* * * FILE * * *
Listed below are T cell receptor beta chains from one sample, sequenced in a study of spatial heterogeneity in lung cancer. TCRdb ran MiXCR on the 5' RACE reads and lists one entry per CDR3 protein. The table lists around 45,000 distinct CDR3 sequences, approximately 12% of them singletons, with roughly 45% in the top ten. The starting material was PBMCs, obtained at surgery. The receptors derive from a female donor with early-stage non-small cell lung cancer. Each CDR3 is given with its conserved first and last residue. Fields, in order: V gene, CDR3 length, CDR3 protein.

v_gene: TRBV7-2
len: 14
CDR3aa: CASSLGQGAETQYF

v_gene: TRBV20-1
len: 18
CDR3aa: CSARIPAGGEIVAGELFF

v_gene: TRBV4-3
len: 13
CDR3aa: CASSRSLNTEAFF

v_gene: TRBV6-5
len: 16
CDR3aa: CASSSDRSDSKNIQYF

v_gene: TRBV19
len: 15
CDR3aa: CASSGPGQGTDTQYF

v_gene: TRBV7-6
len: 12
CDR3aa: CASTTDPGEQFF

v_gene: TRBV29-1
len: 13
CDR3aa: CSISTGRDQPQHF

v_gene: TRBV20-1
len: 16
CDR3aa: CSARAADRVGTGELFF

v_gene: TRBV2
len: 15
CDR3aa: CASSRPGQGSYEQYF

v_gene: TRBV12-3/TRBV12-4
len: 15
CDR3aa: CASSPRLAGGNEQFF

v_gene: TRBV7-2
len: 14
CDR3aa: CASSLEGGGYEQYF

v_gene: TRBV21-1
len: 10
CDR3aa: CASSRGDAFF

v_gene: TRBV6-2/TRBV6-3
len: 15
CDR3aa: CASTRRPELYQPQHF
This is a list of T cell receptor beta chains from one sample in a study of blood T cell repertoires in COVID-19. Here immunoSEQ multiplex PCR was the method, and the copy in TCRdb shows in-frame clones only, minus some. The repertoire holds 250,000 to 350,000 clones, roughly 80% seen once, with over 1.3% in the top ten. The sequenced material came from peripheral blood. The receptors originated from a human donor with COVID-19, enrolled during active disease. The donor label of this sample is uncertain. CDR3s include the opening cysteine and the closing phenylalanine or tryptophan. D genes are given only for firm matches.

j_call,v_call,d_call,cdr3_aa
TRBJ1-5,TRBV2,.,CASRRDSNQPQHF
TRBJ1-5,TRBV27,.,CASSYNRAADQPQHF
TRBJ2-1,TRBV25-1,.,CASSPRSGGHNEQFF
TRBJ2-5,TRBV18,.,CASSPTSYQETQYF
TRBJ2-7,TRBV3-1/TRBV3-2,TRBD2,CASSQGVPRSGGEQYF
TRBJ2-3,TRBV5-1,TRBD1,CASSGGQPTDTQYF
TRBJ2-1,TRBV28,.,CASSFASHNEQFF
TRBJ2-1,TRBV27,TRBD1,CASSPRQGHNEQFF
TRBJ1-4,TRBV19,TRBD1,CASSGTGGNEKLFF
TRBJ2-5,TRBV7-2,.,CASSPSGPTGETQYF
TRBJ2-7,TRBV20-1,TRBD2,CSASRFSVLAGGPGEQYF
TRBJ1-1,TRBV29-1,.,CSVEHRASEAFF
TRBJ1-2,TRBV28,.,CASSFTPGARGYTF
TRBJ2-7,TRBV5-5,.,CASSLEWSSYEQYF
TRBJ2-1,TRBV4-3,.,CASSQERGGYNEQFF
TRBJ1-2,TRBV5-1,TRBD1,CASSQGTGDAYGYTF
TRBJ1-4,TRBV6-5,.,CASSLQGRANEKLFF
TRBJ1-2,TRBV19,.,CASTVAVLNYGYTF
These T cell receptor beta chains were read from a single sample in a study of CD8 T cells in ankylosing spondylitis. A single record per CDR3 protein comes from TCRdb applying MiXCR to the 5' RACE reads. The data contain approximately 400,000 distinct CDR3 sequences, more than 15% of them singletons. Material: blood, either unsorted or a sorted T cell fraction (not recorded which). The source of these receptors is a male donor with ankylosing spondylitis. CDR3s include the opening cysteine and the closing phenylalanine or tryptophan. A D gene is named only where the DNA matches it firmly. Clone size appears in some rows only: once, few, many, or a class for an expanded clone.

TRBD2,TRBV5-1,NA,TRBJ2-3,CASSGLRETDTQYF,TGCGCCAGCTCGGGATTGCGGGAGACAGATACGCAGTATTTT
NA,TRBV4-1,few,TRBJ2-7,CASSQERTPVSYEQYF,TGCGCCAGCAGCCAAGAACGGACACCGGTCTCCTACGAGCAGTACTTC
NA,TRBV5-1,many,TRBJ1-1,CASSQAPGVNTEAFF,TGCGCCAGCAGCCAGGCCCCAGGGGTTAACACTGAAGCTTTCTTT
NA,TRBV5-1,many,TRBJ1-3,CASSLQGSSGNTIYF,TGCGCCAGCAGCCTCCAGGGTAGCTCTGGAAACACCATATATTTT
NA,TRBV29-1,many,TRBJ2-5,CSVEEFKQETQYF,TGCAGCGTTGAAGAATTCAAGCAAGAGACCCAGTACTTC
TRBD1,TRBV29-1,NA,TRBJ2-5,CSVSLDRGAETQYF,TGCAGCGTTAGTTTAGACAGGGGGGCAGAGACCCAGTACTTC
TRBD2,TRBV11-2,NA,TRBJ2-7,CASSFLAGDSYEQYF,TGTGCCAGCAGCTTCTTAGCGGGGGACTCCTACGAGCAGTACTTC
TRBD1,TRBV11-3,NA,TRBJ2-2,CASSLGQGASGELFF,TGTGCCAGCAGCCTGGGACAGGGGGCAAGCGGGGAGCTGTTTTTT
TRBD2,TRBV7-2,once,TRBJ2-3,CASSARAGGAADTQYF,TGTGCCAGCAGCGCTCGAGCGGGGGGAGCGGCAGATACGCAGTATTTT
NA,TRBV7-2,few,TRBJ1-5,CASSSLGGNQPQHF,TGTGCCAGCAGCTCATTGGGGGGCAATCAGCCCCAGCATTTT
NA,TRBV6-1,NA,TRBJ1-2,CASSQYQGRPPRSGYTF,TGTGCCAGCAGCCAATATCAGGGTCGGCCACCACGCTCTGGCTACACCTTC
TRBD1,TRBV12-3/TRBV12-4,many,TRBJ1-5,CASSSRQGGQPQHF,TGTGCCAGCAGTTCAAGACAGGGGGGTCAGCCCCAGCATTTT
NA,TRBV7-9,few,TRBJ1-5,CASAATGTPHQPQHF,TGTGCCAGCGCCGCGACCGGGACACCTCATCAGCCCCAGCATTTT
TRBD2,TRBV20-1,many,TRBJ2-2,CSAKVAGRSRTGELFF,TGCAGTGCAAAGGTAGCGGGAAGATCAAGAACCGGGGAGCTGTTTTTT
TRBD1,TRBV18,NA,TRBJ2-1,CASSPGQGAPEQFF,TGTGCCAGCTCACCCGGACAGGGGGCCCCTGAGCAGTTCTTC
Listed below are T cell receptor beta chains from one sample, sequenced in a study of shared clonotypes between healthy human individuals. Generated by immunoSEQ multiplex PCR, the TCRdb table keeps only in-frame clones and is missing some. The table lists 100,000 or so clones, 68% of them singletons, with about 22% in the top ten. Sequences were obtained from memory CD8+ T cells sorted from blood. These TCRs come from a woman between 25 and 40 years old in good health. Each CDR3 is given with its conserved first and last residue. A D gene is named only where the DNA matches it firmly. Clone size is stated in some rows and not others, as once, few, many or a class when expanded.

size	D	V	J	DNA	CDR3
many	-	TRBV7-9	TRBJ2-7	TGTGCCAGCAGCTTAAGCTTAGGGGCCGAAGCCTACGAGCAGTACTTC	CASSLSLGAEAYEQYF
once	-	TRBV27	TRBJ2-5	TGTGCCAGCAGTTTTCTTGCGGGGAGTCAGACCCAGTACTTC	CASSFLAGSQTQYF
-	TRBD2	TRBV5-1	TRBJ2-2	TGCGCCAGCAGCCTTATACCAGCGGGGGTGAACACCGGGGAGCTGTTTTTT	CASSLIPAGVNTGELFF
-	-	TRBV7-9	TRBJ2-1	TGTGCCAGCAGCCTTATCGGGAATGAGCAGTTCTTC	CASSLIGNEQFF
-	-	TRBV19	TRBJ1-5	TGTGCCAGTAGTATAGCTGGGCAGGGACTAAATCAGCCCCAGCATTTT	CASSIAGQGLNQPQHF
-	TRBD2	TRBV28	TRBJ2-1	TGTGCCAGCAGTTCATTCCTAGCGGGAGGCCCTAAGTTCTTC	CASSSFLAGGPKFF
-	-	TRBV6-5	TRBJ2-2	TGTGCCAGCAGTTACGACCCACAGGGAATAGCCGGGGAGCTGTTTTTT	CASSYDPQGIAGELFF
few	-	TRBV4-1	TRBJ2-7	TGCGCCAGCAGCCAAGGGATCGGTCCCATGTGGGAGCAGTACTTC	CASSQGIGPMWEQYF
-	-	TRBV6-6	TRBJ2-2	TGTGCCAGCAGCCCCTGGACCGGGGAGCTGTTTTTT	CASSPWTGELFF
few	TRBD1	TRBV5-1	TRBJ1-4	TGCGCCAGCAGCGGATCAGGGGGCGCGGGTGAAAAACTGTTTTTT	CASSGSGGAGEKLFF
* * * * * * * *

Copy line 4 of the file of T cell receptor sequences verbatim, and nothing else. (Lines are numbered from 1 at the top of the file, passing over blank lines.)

CDR3aa: CASSLGQGAETQYF